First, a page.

Gloomy prospects for the construction industry: “The situation is dramatic”


As of: September 25, 2023 1:45 p.m

The housing construction summit showed that the crisis is complex. Uncertainty about the heating rules has contributed to the fact that it is already clear that construction will probably also be in ruins in 2024.

Hans-Jürgen Lenz walks through Hans-Böckler-Straße in the Oggersheim district of Ludwigshafen. On one side, one residential complex is lined up after the other – a classic 1960s building, simple, straightforward and solid even after decades. Lenz works for the municipal housing company GAG and looks after the company’s inventory.

Lenz wants to look at an apartment that has just been renovated. He opens the door and looks at the heating system with a worried look. “If the thing breaks in the near future, what then?” asks the civil engineer. The apartment has two individual gas stoves and a gas water heater.

“Economically not justifiable”

According to the federal government’s new Building Energy Act (GEG), only certain gas heaters will be allowed to be installed here from next year. And conversion work would be necessary to install heat pumps. “The apartments in this building are heated with gas. If we were to install a heat pump, we would initially have an energy problem.”

First of all, a lot of money would have to be invested in energy-efficient renovation. “It starts with the house connection for electricity, which would have to be significantly strengthened. Then we would have to insulate the roof, the facade and the basement.” The individual apartments would then be given new pipes, radiators and windows with triple glazing. Lenz expects around 2,500 euros per square meter. “This is not economically justifiable – neither for the tenant nor for us as a company.”

Too much for tenants, too little for landlords

Tenants currently pay 5.60 euros per square meter for the apartment. The GAG ​​is not allowed to increase the rent arbitrarily, even in the event of energy-efficient renovation. Lenz explains the legal situation: “We are allowed to pass on eight percent of the costs to the tenant. If the tenant pays less than seven euros in rent, we are allowed to increase a maximum of two euros per square meter because of the cap. That’s a lot of money for the tenant. But it covers it Our conversion costs don’t come close either.”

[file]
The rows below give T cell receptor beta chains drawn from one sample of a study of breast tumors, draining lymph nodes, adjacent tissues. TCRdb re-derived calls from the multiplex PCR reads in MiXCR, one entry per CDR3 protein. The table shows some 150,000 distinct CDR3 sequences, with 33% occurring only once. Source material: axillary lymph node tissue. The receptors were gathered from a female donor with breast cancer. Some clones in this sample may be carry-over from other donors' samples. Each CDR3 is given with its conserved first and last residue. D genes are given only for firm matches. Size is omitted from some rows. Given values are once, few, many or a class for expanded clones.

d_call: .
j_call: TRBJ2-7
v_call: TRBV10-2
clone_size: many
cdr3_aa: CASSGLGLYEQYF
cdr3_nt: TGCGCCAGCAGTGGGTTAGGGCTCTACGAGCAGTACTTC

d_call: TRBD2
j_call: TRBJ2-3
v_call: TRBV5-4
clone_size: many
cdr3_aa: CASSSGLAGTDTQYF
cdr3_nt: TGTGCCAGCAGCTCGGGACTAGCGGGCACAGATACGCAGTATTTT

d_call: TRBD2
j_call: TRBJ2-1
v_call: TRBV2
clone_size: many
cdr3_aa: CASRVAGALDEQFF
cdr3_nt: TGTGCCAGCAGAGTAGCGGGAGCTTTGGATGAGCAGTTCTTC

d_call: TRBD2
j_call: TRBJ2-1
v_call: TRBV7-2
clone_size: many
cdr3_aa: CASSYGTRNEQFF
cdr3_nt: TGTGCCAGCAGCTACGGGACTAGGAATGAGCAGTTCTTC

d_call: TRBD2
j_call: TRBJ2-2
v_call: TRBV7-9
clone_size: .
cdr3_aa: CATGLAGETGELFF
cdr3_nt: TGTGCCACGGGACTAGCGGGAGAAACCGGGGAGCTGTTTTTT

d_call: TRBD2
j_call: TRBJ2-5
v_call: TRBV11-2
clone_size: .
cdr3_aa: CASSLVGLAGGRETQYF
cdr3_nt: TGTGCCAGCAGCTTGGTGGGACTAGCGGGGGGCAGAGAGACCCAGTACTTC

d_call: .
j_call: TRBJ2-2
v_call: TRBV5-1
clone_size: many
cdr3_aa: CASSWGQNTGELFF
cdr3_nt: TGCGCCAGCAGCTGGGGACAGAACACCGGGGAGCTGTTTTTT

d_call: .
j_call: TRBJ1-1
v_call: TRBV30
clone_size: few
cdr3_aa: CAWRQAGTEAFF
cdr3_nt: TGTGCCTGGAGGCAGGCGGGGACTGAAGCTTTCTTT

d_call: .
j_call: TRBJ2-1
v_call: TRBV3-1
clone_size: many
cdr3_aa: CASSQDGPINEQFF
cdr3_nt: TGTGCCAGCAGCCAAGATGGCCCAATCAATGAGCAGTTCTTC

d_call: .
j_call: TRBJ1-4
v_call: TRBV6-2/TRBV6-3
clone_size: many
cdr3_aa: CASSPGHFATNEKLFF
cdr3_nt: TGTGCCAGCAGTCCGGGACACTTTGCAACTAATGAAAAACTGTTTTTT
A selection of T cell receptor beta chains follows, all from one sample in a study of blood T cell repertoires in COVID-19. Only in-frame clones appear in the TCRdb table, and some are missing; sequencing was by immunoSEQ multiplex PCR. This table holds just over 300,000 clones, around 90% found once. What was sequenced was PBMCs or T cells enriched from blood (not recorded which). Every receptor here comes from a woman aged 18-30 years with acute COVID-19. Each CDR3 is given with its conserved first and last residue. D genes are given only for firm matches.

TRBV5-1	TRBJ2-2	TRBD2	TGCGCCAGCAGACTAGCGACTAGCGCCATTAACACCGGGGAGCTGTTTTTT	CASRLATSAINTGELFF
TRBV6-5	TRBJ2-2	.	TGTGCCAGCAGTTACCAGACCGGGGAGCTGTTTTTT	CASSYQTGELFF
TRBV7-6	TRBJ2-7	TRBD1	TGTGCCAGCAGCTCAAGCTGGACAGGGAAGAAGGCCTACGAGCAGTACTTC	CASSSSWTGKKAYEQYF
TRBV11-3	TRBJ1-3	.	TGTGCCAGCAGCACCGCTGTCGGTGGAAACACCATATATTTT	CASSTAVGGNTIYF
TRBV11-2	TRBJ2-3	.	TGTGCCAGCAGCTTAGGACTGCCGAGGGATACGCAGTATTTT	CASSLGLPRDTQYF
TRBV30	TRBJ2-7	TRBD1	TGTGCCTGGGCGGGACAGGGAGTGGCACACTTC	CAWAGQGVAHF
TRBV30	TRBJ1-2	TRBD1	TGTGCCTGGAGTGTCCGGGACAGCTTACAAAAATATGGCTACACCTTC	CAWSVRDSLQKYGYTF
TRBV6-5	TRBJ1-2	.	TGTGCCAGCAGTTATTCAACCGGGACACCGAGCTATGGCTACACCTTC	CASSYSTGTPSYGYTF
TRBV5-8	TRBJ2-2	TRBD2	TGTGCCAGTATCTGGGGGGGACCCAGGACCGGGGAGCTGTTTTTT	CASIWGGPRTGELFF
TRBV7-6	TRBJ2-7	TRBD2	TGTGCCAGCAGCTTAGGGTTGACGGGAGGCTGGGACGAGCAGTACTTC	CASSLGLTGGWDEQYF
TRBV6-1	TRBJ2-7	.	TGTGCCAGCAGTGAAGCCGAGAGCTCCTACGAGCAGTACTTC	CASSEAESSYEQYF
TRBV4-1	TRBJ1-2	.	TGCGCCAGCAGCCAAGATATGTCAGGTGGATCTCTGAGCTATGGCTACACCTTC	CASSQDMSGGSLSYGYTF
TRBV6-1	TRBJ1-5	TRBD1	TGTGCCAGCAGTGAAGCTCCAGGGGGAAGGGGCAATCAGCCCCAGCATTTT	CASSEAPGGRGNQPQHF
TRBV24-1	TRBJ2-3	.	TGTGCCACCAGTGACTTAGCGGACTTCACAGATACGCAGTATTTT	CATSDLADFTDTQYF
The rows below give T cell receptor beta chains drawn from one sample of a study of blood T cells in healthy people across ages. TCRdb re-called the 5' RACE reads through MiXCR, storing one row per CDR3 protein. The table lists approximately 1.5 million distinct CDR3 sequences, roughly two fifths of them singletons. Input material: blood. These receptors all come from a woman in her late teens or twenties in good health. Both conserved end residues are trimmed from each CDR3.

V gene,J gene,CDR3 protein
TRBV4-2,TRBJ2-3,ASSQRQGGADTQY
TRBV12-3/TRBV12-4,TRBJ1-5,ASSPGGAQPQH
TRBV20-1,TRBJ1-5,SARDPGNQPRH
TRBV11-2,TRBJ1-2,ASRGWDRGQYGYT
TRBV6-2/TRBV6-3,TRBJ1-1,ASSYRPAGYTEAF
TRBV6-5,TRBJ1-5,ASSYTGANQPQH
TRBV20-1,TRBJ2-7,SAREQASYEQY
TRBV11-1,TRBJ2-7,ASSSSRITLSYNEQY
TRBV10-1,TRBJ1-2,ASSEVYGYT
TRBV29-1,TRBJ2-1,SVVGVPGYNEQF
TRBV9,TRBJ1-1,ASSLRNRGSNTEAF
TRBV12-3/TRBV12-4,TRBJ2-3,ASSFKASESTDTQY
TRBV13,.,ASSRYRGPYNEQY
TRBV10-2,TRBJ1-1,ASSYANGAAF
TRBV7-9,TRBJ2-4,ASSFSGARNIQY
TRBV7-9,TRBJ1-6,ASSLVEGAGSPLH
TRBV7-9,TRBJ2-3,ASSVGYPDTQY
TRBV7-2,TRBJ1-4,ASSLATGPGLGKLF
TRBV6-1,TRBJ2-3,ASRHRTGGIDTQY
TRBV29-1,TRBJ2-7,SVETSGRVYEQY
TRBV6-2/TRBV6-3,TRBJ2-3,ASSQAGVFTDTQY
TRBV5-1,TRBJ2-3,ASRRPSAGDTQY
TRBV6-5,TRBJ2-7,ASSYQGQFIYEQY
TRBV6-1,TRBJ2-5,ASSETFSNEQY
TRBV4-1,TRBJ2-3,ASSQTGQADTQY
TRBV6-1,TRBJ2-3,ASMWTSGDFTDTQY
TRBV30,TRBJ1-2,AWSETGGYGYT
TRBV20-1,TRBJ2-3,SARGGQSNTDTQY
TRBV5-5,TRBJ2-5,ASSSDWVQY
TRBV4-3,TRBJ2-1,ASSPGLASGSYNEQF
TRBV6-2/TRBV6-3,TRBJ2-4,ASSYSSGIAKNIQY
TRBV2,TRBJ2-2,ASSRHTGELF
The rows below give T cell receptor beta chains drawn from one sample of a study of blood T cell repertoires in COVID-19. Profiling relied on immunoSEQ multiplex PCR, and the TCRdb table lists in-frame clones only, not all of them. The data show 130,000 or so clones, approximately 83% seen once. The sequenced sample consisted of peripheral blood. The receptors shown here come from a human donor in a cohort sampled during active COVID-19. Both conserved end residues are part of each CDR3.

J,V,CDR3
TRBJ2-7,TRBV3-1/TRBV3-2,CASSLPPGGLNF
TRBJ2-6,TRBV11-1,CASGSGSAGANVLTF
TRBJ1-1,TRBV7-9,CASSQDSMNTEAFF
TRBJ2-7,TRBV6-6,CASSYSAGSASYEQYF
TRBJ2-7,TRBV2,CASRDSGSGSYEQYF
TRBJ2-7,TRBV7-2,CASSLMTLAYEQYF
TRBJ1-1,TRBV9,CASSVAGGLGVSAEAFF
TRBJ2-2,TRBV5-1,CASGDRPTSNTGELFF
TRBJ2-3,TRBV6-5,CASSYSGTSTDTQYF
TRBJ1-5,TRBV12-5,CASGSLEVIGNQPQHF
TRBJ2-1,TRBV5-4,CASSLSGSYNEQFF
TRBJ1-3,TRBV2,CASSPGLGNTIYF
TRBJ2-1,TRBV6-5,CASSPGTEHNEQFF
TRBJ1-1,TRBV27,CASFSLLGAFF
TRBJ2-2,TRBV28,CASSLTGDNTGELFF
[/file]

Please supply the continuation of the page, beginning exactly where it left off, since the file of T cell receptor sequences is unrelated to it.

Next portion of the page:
And at what rent level would the expenses for GAG be back in the coffers? Lenz shakes his head: “Then we would get 13 to 14 euros in rent. Who is going to pay that?” GAG manages around 13,000 apartments in Ludwigshafen. About a third of them are at the same level as on Hans-Böckler-Straße.

New building with the heat pump

Just outside Ludwigshafen, GAG is currently building a larger residential complex with 146 apartments on Erfurter Ring. Excavators are moving around the construction site, cranes are turning, houses are being scaffolded. Insulation panels are in front of it. Klaus Schäffner heads the planning and construction department at GAG.

He goes into a basement and points to several heat pumps. “This is a facility that meets the most modern standards. With this new building we can play an active role in reducing CO2. We’re not very proud of it.” This is where the heat pump concept works: in new buildings.

Canceled funding causes costs to rise

The construction project started a good year ago and costs a total of 41 million euros. In addition to a low-interest loan, the state development bank Kreditanstalt für Wiederaufbau (KfW) injected 3.6 million euros. The old funding program KF55 has now been canceled. Without the funding, GAG would not have been able to build – the market situation was already so tense back then.